The PH’s electoral strategy also created a divided voter base, as many progressive voters had supported PH in the hopes of a Malaysia more inclusive of racial and religious differences. PH’s avoidance of racially-charged politics left many progressives unsatisfied, while UMNO gained popularity by chipping away at conservative segments of PH’s voter base. Ideological incoherence between coalition members translated into declining popularity, with PH performing poorly in recent by-elections.
Barisan Nasional’s Grip on Malaysian Politics
Although Malaysia’s 2018 elections were the first transfer of power in Malaysia in 60 years, Barisan Nasional and its key component, UMNO, remained an influential political force. Moreover, the ubiquity of alliance switching in Malaysia’s political arena served as the perfect storm for UMNO’s return to power.
Despite suffering a surprise defeat in the 2018 elections, Barisan Nasional and its key partners avoided major internal reforms, and even retained members of parliament facing corruption charges. As Mahathir’s term wore on, it became increasingly viable for Barisan Nasional to wait out the implosion of PH and absorb members of the splintering coalition. UMNO’s stranglehold on the Malaysian political arena can be seen through their dominance in Muhyiddin’s newly-appointed cabinet. Although forming backdoor governments is undoubtedly an affront to democratic transition, patchwork alliances held together by political appointments is a mainstay of Malaysian politics.
The Challenges of Killing Kleptocracy
Malaysia’s troubled path to consolidate democracy is also rooted in the country’s longstanding legacy of kleptocracy. In his 21 months in office, Mahathir’s government was successful in pushing through some institutional reforms, including initiating plans to make the country’s election commission nonpartisan. However, the recent actions of the Muhyiddin government demonstrate that vestiges of corruption and patrimonialism remain. The recent decision to drop money-laundering charges against Riza Aziz and allow political appointments to government-linked agencies have resurfaced uncomfortable memories of the 1MDB corruption scandal.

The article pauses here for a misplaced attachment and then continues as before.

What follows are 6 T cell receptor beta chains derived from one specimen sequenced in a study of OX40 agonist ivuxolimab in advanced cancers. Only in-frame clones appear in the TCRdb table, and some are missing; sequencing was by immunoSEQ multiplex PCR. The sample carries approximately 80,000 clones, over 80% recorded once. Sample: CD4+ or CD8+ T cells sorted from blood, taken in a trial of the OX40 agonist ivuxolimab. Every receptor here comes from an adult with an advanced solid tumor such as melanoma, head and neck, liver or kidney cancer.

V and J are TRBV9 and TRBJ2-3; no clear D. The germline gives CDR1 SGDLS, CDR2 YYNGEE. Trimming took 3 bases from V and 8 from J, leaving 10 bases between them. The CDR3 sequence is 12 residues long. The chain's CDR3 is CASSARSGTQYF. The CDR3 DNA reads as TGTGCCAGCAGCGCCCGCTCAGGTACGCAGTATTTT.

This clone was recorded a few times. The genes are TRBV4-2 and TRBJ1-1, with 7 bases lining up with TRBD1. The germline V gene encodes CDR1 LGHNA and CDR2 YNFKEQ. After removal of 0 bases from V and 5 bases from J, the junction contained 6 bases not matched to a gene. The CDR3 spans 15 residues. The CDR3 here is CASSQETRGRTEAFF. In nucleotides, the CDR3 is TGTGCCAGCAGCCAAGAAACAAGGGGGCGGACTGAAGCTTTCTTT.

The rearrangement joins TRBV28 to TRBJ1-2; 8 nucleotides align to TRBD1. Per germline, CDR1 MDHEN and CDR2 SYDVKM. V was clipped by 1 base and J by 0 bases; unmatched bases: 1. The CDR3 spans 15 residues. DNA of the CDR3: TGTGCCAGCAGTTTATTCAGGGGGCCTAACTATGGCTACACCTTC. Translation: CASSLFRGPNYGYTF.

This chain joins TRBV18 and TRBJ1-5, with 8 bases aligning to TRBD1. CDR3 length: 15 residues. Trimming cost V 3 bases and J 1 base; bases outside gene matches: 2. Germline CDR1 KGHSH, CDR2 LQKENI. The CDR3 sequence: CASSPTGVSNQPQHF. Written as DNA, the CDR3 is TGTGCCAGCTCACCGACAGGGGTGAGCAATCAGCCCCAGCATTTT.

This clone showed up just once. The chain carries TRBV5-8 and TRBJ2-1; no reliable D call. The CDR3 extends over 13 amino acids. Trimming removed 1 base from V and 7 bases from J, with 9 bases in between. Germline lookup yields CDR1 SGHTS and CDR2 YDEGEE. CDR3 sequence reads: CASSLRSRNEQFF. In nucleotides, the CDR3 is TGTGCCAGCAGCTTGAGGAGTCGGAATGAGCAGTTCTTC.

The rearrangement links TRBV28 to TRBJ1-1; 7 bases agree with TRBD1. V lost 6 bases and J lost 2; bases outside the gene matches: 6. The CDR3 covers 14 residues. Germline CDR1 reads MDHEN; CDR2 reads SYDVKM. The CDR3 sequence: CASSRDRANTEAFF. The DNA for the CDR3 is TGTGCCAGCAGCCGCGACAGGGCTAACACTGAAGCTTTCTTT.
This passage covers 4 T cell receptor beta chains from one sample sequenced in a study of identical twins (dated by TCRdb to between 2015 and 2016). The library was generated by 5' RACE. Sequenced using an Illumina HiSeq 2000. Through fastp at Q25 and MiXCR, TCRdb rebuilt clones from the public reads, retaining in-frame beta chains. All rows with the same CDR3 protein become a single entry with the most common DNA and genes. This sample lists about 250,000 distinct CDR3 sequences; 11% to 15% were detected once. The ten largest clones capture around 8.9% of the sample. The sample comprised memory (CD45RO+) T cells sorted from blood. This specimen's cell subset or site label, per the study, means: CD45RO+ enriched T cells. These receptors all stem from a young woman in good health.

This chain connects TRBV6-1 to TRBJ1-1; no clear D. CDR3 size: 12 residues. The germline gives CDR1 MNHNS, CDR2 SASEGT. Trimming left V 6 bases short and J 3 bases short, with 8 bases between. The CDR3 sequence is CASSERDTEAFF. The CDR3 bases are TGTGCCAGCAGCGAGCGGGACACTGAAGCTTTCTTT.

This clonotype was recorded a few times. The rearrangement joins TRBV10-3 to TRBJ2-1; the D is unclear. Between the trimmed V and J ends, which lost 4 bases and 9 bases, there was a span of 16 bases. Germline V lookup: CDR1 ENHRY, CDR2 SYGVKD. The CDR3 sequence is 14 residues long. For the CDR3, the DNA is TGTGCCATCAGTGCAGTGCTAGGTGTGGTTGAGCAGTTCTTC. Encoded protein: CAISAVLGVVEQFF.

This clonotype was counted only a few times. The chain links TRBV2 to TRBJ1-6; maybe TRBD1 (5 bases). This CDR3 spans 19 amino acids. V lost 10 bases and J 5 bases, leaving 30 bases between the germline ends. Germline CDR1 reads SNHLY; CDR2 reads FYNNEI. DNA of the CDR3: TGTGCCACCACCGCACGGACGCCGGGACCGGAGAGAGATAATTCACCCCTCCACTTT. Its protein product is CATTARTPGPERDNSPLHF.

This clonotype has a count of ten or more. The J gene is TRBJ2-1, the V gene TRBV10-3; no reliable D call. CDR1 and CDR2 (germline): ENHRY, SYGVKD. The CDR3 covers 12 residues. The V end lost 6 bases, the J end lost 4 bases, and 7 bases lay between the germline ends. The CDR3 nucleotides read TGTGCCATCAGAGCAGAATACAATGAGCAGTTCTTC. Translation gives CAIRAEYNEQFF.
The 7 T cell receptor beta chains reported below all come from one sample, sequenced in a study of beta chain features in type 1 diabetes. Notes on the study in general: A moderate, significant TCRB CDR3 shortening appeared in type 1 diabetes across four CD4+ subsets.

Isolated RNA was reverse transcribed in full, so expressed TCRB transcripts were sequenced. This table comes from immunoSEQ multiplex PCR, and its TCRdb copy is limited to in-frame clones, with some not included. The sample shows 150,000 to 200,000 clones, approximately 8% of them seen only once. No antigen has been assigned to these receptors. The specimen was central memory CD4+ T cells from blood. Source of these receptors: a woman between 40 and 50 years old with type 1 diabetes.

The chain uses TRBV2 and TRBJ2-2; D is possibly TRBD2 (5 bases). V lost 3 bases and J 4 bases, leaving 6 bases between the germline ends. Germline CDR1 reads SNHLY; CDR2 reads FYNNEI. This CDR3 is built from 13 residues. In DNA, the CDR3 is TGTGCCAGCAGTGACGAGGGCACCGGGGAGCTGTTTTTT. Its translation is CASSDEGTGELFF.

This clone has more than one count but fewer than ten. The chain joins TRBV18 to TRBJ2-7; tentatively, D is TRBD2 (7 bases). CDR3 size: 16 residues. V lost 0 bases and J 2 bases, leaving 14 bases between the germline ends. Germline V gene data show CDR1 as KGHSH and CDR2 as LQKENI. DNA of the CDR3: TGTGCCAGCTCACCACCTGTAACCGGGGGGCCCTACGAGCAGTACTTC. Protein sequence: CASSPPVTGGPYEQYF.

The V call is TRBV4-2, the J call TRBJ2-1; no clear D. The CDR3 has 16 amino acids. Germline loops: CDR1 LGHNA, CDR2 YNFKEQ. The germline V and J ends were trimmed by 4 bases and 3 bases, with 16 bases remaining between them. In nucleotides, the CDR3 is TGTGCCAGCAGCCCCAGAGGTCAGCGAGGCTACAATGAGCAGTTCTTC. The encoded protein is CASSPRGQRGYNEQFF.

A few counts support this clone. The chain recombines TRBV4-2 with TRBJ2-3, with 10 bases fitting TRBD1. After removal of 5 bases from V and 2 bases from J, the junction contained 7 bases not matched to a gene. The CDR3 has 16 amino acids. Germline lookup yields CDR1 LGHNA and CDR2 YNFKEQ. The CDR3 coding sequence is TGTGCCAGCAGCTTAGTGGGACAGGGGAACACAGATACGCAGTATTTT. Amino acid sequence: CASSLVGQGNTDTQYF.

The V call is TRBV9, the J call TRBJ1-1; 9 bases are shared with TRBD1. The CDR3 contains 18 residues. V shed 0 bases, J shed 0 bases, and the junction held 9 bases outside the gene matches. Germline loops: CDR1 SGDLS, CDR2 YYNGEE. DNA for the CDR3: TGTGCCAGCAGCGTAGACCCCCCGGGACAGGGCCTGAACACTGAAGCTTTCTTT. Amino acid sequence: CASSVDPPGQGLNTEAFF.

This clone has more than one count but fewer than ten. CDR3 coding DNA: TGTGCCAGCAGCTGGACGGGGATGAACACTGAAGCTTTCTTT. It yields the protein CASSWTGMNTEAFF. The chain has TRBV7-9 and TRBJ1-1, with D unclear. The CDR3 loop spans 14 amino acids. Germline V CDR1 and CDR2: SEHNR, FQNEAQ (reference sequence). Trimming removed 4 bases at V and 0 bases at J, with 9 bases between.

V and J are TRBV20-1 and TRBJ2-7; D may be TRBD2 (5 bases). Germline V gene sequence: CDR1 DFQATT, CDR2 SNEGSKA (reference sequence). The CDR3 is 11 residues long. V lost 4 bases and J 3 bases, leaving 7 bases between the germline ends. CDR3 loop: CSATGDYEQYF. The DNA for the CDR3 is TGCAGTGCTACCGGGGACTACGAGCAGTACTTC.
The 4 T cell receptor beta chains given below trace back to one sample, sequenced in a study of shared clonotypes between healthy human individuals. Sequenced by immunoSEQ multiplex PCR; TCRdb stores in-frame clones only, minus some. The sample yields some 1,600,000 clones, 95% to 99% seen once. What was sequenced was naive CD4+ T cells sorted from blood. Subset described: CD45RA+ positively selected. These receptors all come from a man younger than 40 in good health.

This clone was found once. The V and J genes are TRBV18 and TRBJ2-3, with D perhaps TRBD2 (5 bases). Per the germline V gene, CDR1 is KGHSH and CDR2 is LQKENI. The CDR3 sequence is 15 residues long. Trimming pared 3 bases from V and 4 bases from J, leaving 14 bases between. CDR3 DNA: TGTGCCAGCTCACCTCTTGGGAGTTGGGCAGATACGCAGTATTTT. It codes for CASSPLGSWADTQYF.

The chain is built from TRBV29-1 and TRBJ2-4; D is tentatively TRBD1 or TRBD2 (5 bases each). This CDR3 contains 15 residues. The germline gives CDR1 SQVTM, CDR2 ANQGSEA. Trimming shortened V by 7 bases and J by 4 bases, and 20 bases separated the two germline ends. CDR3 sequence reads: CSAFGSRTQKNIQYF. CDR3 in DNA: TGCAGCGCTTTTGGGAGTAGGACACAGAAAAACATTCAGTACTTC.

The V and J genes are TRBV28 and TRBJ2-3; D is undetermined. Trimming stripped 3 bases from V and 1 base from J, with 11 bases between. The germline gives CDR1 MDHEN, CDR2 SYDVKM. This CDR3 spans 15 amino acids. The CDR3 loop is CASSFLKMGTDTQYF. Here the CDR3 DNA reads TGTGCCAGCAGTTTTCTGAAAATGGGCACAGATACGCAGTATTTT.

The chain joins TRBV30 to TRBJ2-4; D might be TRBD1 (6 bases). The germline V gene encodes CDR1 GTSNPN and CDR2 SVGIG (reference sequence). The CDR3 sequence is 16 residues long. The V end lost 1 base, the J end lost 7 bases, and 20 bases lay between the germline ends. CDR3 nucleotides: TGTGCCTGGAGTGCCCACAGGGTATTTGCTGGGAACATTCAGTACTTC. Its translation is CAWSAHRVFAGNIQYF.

Mahathir’s baggage as the former leader of UMNO and prime minister of the one-party regime from 1981 to 2003 did not bode well for Malaysian democracy. During his first tenure as prime minister, Mahathir institutionalized authoritarian structures that kept Barisan Nasional in power, while also cracking down on opposition parties. Although Mahathir stated that the 1MDB scandal was the catalyst for ousting his former party, Mahathir himself, in addition to elements of PH, remained inextricably linked to the legacy of patronage and personalized politics of Barisan Nasional. Perhaps it should come as no surprise then that the Mahathir-led transition to democracy has been thwarted by a series of backdoor deals involving kleptocrats from the former regime.
The future of democracy in Malaysia is uncertain, as continued alliance-switching in Malaysian politics does not prevent a possible return to power for both Mahathir and PH. However, the COVID-19 pandemic has shifted the focus to limiting its economic and social impacts, partially shielding Muhyiddin from criticism. As elsewhere in the world, COVID-19 has acted as a boon for authoritarianism by preventing the public from following up on earlier protests against the creation of Muhyiddin’s backdoor government. COVID-19 has also enabled the state to revive practices of media suppression, such as restricted media access to the May 18th parliamentary session.
In addition to the bleak political situation, it has become clear that COVID-19 will wreak havoc economically, possibly on the scale of the 1997-98 Asian Financial Crisis. This crisis fundamentally upended politics throughout the region, causing the fall of the Suharto regime in Indonesia and spawning the Reformasi movement in Malaysia, which, in turn, brought about the proliferation of opposition parties that would eventually coalesce into Pakatan Harapan in 2018. Although its transition to democracy may have been derailed in recent months, the imminent economic upheaval in Malaysia may act as the catalyst for profound political change.
Edited by Chino Ramirez